“Yeah, tell me.” He leaned forward and took another sip of his drink.

She raised a brow. “What do you do when you’re not trying to pick up women in bars?”

“I’m driving Bertha.”

“Bertha?”

“My truck.”

She frowned. “You’re a trucker?”

He heard the distaste in her voice and disappointment filled him. “You disapprove?”

Her face cleared and she shook her head. “No, truckers come through here all the time. I’m just surprised. So, why Bertha?”

He shrugged, but felt as if he’d lost some points with her. No problem, he’d encountered that with women before, and he usually overcame any doubts they had about his success.

“She just felt like a Bertha.” Kacey’s chuckle made him grin. “When I’m not driving, I’m hanging with my family. I’m the youngest of three boys with one sister after me. I like playing video games, baseball, and sometimes still think about pursuing my childhood dream to hold professional wrestling’s intercontinental championship.”

Kacey cocked her head to the side. “Why not the world heavyweight champion? I mean, that’s a title worth holding.”

Aaron leaned back and his eyes widened. “What do you know about world heavyweight championships?”

She shrugged and smirked. “I know the heavyweight champion is pretty much the face of wrestling. And they have the bigger belt.”

So she knew a little bit about wrestling. “Bigger isn’t better.”

“Is your insecurity showing?”

He was really starting to like her sassy mouth. He wagged a finger at her. “Aha-ha, you’ve got jokes.”

“Just an observation.” She dragged out the last word before taking another sip of her beer.

Aaron’s thoughts fled, chased away by the sight of those luscious lips wrapped around the long neck of the bottle.

 

Jen: Are you a plotter or pantser?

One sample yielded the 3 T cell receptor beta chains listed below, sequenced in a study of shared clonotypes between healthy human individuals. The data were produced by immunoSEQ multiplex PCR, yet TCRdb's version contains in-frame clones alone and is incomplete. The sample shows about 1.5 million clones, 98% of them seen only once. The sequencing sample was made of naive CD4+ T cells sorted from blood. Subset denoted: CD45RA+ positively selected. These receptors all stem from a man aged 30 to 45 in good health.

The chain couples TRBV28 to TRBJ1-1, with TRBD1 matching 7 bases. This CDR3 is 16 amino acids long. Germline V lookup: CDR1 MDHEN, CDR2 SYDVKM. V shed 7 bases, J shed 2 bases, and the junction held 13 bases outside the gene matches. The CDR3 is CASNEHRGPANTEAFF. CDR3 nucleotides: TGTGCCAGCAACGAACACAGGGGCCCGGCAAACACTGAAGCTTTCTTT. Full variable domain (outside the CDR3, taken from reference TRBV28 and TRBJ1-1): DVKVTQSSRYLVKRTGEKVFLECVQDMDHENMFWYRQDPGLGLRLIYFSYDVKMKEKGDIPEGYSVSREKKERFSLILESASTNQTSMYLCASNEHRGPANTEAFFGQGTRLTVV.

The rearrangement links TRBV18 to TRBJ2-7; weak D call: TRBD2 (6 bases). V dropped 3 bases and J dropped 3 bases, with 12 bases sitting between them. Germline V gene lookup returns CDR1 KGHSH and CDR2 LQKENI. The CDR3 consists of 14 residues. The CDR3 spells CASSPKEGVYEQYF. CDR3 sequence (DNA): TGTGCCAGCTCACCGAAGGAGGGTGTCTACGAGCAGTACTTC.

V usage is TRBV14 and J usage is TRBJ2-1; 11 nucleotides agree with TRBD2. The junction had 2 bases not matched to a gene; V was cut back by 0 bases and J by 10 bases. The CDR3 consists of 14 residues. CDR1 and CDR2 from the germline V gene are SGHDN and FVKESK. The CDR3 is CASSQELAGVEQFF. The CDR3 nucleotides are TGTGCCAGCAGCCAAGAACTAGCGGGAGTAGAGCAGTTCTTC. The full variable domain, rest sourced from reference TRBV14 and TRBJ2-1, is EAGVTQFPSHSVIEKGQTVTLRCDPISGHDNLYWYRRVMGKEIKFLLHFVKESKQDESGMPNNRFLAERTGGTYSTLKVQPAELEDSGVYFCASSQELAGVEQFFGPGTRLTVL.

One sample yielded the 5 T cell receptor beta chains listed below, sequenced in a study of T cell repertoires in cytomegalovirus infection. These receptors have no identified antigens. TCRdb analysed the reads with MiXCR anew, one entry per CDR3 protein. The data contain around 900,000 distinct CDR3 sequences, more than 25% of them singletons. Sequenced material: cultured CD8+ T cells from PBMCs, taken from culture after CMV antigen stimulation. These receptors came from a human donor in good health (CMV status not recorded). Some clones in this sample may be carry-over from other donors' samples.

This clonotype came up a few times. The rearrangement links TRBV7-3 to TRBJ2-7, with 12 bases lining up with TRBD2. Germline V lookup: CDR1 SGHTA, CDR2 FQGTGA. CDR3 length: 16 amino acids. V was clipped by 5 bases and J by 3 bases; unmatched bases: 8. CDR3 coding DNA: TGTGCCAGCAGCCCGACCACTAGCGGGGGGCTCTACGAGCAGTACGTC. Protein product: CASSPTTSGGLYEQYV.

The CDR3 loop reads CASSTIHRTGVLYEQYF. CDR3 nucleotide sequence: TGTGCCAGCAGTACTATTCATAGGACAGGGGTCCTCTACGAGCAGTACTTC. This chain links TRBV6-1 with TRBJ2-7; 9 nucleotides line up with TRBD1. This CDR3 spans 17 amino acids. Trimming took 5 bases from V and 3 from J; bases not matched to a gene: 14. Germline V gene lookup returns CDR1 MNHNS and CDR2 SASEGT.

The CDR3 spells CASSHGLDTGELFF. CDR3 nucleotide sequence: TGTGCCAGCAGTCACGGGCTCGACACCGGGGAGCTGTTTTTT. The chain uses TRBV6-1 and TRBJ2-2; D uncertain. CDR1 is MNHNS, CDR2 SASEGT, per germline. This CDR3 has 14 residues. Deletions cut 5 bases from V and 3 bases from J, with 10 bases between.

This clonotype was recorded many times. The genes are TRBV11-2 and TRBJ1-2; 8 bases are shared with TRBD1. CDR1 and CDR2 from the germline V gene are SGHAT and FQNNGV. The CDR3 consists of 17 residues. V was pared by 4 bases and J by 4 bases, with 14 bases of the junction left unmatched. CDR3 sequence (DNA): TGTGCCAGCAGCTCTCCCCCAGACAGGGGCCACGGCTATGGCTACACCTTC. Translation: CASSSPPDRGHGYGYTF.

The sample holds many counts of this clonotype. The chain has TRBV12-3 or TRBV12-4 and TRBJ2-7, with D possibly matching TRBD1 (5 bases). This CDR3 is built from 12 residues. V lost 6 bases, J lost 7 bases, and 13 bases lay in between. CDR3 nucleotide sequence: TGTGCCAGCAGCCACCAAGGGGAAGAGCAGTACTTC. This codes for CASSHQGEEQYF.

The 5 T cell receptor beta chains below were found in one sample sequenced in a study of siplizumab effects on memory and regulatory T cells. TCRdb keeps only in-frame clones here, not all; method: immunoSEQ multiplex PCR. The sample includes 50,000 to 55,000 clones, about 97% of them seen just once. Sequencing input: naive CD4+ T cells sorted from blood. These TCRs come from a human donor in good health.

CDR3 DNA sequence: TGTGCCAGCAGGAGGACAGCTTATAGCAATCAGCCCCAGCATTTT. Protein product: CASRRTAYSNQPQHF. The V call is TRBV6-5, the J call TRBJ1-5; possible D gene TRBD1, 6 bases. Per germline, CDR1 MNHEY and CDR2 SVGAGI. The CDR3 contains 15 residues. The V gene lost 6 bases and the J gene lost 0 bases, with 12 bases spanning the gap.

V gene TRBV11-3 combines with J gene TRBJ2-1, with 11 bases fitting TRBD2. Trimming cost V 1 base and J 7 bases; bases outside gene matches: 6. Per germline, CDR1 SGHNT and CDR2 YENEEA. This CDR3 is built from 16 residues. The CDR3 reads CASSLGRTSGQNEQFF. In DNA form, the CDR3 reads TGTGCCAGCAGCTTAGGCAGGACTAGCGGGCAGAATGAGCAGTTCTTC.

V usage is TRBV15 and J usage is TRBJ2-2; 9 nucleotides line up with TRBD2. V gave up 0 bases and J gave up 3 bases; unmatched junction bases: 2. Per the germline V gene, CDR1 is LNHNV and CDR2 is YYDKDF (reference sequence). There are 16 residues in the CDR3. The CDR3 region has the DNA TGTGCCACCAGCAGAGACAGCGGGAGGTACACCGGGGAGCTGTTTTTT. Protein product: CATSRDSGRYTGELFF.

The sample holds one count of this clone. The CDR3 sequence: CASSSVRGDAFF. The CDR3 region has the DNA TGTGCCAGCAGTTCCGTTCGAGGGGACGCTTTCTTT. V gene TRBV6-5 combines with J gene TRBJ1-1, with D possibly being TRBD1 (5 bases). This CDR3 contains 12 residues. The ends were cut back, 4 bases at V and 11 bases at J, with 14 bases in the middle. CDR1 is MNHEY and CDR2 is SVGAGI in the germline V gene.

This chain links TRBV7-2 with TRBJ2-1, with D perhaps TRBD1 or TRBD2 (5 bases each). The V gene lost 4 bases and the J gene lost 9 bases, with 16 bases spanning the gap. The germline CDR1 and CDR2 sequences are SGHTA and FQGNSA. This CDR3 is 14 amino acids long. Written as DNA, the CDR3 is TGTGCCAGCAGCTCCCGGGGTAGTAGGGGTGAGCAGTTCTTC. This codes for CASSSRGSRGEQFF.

Synithia:  I’m a little bit of both. When I first started writing I was a puntster. I had an idea of what I wanted to happen, but just sort of went with the flow. Later I started plotting, and now I can’t imagine writing a novel without an outline at least. I still give myself the opportunity to stray from the outline if the story calls for that.

Jen: How do you remember ideas that come to you at odd times?
Synithia:  I keep a notebook in my purse. But I also use an app on my phone (Evernote) to jot down ideas for a new book or the next chapter in my current WIP. It’s been very helpful, especially since the app links to the same app on my laptop.

Jen: Is there a genre you’d like to write?  Is there one you’ll probably stay away from?  Why?
Synithia:  Yes, I love paranormal, and I think I may try my hand at that one day. I also love historicals, but I don’t plan to ever write one. I don’t think I have the dedication required to handle the research needed for a historical romance.

Jen: What’s been the highlight of you career to this point?
Synithia:  Getting feedback from readers saying they loved my stories. Writing is hard, and in the middle of a book I tend to think it’s crap and that I should just give up. Whenever a reader says they enjoyed the book, it makes it that much easier to keep writing the next one.

Jen: What’s next for you?
Synithia:  I have an idea for a spinoff for the Henderson Family series and I hope to start working on that next year. I also have other projects I’m wrapping up this year.